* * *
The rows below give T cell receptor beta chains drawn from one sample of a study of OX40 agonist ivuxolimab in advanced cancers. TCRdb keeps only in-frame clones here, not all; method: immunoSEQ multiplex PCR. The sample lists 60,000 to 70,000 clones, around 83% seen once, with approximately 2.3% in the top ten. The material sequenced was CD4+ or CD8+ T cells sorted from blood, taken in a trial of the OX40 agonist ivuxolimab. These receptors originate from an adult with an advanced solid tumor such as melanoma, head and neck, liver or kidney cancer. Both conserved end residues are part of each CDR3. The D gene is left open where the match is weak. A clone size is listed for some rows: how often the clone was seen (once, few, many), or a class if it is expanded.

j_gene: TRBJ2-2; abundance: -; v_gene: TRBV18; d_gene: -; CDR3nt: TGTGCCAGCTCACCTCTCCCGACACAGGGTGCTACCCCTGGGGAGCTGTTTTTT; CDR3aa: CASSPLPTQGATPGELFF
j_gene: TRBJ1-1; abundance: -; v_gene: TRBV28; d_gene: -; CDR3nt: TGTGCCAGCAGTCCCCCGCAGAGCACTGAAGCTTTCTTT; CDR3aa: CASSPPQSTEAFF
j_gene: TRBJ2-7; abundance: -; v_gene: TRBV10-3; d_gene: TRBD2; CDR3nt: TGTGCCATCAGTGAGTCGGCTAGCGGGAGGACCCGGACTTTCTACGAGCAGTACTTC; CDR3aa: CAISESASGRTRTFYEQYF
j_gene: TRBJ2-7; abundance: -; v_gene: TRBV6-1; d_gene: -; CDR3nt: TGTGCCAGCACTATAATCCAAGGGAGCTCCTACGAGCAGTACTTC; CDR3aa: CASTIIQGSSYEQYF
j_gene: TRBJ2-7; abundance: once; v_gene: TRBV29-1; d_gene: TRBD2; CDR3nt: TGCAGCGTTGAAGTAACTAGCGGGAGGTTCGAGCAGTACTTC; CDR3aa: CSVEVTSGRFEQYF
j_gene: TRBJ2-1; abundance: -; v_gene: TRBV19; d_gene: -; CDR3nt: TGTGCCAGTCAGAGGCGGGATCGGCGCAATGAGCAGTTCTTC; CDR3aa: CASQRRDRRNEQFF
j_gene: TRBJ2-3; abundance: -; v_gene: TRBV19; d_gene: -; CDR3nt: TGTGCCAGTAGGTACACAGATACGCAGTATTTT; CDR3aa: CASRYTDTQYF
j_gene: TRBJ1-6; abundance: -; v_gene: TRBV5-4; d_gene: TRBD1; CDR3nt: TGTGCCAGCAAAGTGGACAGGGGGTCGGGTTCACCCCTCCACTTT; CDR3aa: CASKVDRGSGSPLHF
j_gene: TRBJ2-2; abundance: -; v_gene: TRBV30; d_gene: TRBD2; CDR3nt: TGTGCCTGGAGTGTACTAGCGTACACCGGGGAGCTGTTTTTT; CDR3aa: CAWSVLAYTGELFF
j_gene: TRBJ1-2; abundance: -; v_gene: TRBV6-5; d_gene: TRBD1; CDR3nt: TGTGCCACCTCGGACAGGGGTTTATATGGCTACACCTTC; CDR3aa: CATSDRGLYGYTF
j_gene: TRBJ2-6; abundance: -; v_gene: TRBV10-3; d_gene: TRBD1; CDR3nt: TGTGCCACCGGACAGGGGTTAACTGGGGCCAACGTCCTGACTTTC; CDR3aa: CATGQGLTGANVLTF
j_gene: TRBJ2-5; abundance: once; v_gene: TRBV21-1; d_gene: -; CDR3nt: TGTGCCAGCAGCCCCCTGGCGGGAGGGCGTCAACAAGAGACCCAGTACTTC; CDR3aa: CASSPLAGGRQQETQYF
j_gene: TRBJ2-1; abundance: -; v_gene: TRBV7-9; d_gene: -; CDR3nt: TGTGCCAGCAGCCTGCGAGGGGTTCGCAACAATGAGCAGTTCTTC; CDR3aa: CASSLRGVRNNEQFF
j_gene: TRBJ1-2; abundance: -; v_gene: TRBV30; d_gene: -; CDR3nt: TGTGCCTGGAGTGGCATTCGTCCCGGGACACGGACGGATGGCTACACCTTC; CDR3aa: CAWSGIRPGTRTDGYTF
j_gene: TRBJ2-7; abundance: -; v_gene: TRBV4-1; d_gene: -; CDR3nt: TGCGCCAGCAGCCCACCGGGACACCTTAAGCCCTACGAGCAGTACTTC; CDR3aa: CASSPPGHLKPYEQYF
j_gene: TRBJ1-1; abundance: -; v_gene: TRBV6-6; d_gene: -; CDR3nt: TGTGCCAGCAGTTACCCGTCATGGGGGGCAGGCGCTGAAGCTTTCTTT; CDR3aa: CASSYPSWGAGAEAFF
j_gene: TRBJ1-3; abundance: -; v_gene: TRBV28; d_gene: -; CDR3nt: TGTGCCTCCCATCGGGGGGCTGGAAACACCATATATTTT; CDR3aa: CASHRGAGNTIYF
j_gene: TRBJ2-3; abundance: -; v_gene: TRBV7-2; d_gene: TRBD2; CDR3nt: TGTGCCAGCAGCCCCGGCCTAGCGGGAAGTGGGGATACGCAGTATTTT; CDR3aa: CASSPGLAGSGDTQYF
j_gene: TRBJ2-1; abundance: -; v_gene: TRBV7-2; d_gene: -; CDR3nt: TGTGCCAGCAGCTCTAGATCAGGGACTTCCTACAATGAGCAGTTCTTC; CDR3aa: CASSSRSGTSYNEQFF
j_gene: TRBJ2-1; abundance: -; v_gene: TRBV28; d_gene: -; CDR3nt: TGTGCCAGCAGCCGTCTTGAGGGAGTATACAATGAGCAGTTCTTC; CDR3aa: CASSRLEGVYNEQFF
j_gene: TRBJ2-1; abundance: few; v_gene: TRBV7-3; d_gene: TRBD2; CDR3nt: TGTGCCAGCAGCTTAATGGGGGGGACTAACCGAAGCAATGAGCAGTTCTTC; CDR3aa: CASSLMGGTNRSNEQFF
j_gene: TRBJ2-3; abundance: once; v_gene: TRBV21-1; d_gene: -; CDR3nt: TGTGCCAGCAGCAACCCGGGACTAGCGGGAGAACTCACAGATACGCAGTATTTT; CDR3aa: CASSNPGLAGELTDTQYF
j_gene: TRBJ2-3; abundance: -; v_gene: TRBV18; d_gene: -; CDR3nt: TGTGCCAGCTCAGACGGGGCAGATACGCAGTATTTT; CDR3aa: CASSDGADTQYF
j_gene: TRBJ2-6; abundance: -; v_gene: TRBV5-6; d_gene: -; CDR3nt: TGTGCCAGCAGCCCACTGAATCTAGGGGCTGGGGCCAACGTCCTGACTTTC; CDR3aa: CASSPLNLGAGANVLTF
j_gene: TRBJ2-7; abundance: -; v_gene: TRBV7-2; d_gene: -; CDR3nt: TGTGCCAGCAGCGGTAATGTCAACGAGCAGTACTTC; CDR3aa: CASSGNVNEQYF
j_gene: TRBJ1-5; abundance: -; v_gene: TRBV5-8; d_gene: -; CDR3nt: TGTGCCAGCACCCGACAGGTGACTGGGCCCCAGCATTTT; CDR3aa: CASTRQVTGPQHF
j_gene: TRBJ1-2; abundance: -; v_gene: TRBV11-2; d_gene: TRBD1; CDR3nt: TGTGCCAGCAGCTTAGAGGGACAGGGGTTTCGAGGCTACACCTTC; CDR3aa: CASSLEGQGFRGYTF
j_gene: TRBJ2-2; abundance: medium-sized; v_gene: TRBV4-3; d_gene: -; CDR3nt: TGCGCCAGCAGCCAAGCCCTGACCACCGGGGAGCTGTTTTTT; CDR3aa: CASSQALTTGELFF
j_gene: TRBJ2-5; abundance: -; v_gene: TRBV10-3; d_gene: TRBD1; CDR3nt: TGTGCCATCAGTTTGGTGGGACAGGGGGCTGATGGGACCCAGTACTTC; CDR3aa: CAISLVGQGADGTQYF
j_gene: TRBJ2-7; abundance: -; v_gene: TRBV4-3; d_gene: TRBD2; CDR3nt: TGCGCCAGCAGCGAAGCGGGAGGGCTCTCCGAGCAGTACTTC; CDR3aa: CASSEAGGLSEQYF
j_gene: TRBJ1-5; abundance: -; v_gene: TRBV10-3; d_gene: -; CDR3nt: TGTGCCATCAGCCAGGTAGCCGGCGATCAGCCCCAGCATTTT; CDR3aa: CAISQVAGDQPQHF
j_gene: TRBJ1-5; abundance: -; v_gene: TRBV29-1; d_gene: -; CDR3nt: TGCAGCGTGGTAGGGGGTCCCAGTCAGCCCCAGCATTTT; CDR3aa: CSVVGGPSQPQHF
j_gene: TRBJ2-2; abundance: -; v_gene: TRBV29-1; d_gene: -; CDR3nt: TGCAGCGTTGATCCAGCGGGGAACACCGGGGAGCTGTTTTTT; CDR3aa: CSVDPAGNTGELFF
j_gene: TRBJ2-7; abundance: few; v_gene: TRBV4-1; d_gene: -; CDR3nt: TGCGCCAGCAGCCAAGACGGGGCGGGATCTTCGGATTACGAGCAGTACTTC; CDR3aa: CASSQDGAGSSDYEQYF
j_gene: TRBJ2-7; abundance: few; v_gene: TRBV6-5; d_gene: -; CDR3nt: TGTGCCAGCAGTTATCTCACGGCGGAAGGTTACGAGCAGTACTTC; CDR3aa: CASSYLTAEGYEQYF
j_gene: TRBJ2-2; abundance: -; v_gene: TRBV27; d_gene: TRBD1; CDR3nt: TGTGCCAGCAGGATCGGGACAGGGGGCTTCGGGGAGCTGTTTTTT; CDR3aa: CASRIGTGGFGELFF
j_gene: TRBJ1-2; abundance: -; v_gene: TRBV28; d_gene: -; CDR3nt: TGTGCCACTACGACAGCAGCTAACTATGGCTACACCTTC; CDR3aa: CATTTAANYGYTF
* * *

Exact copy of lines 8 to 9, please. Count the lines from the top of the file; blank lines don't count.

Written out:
j_gene: TRBJ2-3; abundance: -; v_gene: TRBV19; d_gene: -; CDR3nt: TGTGCCAGTAGGTACACAGATACGCAGTATTTT; CDR3aa: CASRYTDTQYF
j_gene: TRBJ1-6; abundance: -; v_gene: TRBV5-4; d_gene: TRBD1; CDR3nt: TGTGCCAGCAAAGTGGACAGGGGGTCGGGTTCACCCCTCCACTTT; CDR3aa: CASKVDRGSGSPLHF